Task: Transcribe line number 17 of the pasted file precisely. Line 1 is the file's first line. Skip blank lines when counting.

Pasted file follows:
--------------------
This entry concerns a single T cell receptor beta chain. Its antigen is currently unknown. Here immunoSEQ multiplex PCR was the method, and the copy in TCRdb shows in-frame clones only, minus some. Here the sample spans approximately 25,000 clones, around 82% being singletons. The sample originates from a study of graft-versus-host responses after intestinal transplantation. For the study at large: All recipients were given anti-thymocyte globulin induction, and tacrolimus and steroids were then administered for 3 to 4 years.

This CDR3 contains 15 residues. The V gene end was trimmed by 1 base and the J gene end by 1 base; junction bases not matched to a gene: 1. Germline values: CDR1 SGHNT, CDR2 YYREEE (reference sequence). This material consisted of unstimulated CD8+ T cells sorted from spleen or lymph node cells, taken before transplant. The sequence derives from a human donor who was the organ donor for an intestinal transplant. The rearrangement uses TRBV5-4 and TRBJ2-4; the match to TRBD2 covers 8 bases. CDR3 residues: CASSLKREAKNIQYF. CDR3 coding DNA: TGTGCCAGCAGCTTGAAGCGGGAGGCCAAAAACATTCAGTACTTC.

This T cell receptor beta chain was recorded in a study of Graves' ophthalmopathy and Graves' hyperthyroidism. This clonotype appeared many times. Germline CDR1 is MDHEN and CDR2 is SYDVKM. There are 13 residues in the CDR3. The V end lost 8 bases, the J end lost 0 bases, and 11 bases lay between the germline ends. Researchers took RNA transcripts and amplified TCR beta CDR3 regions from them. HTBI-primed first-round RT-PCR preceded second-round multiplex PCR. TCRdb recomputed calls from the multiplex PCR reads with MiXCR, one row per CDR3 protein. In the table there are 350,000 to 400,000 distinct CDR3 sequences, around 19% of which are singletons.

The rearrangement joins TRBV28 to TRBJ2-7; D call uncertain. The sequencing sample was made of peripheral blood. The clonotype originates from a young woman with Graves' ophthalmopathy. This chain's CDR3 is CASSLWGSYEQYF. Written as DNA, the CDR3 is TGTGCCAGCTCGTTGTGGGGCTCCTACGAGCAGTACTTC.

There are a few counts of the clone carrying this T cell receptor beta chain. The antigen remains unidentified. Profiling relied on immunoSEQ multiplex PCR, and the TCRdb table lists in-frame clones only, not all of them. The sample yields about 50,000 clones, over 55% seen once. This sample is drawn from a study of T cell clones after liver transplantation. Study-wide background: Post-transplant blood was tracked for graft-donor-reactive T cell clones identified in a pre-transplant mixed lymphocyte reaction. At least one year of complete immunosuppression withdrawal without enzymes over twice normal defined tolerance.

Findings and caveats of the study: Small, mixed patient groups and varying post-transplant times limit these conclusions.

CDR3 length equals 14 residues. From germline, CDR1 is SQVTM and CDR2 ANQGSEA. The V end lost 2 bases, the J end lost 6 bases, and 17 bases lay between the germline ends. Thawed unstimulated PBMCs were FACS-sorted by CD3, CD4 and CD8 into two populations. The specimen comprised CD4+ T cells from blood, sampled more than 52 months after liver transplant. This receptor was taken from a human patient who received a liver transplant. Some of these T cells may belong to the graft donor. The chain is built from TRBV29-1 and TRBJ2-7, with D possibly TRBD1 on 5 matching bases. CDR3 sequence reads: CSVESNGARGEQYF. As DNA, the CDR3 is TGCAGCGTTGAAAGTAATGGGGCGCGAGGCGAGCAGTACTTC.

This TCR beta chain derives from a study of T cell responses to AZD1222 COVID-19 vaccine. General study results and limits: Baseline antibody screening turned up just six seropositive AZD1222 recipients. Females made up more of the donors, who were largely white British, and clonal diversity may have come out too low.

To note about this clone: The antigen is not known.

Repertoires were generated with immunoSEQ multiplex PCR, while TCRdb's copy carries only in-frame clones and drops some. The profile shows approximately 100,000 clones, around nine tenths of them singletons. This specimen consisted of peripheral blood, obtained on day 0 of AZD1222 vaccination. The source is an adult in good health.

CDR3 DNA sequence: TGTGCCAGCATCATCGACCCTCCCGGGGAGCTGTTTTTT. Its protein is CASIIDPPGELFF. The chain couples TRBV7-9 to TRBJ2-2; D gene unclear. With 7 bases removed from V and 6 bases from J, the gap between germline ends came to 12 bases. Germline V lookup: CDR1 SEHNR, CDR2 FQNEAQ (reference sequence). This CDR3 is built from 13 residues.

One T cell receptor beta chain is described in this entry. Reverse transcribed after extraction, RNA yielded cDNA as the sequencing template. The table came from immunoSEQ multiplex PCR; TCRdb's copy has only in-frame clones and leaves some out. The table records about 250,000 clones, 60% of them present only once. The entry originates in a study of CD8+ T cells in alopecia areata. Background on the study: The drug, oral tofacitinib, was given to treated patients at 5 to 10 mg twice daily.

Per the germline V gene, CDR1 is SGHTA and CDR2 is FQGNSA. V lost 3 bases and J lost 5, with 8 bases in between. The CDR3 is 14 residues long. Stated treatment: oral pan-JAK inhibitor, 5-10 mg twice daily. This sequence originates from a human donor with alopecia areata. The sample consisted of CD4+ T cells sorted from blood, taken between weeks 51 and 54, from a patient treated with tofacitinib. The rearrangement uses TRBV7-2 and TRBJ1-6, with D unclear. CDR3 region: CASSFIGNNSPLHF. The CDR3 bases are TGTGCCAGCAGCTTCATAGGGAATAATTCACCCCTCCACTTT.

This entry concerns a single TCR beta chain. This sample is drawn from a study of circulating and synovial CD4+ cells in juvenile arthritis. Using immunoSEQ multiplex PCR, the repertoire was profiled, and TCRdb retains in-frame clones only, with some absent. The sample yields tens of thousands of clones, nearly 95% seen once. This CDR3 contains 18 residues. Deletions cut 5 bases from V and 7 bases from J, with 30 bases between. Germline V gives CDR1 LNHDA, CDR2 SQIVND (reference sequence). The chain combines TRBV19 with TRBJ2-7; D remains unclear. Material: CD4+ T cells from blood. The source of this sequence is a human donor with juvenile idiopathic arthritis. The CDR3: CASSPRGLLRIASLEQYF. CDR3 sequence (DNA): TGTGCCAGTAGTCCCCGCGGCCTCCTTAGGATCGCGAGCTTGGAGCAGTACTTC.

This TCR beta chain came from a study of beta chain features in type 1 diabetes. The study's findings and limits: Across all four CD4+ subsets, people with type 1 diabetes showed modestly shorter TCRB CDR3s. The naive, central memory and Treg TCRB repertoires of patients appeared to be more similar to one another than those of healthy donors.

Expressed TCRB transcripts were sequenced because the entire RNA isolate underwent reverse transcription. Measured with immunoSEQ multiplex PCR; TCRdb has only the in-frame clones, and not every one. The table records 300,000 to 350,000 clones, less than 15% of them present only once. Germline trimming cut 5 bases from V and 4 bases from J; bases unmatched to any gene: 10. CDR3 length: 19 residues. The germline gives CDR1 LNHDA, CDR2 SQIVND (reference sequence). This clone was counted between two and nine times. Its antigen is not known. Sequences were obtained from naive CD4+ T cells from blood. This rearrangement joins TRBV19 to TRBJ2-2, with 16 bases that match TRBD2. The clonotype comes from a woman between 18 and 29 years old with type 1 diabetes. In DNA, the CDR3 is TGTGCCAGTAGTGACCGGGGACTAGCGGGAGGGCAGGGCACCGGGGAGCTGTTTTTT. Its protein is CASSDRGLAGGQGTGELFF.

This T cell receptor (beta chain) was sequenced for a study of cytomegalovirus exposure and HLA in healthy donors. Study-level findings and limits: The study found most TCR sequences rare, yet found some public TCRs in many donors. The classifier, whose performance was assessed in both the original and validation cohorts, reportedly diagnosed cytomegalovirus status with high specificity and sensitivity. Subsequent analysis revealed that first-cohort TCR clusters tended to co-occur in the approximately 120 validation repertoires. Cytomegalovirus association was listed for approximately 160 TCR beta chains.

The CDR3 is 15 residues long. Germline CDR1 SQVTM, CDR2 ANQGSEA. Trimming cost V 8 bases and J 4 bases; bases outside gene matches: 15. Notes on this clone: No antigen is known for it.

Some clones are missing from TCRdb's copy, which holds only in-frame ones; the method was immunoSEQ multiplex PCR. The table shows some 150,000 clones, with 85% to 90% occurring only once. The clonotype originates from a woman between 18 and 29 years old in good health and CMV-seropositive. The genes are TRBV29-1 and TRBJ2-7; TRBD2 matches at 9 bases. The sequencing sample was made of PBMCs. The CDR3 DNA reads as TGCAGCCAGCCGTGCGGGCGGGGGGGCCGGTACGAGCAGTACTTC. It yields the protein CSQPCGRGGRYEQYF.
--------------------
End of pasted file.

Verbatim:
This T cell receptor (beta chain) was sequenced for a study of cytomegalovirus exposure and HLA in healthy donors. Study-level findings and limits: The study found most TCR sequences rare, yet found some public TCRs in many donors. The classifier, whose performance was assessed in both the original and validation cohorts, reportedly diagnosed cytomegalovirus status with high specificity and sensitivity. Subsequent analysis revealed that first-cohort TCR clusters tended to co-occur in the approximately 120 validation repertoires. Cytomegalovirus association was listed for approximately 160 TCR beta chains.